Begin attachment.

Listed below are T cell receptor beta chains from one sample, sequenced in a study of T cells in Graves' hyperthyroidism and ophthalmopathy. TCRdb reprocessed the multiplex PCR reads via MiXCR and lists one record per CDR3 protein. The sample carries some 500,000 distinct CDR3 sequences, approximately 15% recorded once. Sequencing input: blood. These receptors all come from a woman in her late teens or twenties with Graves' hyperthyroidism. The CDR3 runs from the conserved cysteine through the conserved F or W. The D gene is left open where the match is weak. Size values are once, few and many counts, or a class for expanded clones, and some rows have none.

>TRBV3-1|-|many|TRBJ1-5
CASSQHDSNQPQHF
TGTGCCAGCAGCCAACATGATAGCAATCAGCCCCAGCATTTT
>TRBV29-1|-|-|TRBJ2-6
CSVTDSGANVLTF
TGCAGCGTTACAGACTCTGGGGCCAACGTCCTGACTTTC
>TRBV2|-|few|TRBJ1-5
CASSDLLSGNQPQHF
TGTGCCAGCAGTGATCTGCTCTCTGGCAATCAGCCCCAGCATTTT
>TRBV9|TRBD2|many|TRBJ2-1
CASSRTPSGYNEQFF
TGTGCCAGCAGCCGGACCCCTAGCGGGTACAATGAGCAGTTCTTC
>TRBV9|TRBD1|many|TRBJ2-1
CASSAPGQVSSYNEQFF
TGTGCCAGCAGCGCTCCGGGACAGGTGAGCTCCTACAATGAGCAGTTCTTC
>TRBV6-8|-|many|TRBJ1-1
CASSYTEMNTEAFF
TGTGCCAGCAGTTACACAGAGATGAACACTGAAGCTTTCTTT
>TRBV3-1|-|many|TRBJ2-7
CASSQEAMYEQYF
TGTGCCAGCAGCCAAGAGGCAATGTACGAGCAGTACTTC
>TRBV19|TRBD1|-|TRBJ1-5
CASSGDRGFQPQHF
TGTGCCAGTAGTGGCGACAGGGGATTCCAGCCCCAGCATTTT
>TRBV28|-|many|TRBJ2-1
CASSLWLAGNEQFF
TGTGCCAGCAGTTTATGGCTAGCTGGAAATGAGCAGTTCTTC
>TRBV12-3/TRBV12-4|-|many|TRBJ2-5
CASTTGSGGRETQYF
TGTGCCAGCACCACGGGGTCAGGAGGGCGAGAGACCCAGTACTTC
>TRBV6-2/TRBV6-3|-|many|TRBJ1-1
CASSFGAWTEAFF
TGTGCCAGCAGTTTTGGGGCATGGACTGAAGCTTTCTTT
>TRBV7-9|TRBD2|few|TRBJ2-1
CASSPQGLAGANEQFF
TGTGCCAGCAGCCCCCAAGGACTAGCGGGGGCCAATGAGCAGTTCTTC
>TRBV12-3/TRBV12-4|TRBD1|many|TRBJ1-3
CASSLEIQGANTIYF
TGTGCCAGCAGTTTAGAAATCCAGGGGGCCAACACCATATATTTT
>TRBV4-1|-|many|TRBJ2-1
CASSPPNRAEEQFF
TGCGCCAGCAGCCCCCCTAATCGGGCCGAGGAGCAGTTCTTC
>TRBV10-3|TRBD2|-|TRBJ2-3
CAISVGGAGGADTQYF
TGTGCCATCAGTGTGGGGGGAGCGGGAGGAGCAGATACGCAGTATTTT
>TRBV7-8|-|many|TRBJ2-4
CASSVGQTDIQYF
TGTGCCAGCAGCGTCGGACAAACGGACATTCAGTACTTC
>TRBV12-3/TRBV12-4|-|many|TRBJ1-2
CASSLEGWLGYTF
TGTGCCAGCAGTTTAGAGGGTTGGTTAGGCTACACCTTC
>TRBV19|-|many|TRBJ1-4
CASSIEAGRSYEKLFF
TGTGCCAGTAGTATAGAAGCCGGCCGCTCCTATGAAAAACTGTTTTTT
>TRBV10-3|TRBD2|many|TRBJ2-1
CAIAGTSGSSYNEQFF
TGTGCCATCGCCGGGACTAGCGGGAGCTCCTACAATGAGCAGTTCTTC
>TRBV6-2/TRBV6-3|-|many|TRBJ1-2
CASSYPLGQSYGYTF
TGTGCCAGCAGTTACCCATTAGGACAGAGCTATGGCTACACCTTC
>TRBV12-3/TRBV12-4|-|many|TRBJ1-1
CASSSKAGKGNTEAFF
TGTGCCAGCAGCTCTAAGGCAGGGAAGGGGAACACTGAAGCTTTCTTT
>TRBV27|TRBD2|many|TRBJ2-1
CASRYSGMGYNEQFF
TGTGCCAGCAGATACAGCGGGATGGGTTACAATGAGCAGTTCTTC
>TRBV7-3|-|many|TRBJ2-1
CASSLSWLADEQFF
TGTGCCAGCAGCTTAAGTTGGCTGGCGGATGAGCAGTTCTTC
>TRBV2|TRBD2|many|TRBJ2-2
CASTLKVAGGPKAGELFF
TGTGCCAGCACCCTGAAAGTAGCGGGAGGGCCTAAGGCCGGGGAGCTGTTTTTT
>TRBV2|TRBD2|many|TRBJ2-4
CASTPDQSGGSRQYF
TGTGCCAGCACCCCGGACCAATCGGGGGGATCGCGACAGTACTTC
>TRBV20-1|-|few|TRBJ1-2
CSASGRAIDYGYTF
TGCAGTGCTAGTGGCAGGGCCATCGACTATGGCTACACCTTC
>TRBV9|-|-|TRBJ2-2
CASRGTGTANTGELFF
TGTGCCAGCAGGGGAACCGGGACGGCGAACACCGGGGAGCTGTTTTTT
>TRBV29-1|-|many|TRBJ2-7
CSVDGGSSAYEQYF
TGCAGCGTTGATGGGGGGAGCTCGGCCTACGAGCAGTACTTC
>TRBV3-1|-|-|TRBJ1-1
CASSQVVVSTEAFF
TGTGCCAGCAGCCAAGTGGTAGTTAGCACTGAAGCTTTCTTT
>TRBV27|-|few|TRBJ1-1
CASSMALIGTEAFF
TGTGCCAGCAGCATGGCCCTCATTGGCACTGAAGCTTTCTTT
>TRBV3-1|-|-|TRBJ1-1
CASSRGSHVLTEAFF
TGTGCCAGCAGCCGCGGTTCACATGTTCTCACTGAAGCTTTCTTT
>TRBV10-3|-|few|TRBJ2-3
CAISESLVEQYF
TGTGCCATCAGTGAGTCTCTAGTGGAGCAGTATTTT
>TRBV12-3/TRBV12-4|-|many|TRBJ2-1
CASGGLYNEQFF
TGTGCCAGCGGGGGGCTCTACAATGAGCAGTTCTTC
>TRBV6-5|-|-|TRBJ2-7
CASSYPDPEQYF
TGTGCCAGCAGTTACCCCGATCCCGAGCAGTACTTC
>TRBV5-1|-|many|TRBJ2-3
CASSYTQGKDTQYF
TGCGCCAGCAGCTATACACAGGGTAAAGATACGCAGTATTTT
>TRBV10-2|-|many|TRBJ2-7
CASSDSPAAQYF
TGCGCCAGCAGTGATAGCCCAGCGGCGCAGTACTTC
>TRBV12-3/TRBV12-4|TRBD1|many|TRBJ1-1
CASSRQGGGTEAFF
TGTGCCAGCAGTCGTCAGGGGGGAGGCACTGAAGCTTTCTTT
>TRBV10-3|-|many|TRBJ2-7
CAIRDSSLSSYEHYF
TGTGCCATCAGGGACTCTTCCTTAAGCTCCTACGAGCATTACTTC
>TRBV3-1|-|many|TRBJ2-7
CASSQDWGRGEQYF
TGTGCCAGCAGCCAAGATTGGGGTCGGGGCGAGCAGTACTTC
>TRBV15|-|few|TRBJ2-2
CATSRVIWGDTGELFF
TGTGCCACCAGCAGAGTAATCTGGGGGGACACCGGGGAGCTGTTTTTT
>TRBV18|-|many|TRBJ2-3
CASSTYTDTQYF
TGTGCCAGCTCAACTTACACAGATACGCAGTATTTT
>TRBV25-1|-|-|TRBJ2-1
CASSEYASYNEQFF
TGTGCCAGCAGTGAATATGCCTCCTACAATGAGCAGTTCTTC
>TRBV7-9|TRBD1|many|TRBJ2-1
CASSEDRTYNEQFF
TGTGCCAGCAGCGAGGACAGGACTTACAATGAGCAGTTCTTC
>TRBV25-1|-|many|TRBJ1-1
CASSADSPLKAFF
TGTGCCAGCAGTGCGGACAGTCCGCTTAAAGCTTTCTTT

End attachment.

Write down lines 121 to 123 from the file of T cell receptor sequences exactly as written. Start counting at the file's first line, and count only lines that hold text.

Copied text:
TGTGCCACCAGCAGAGTAATCTGGGGGGACACCGGGGAGCTGTTTTTT
>TRBV18|-|many|TRBJ2-3
CASSTYTDTQYF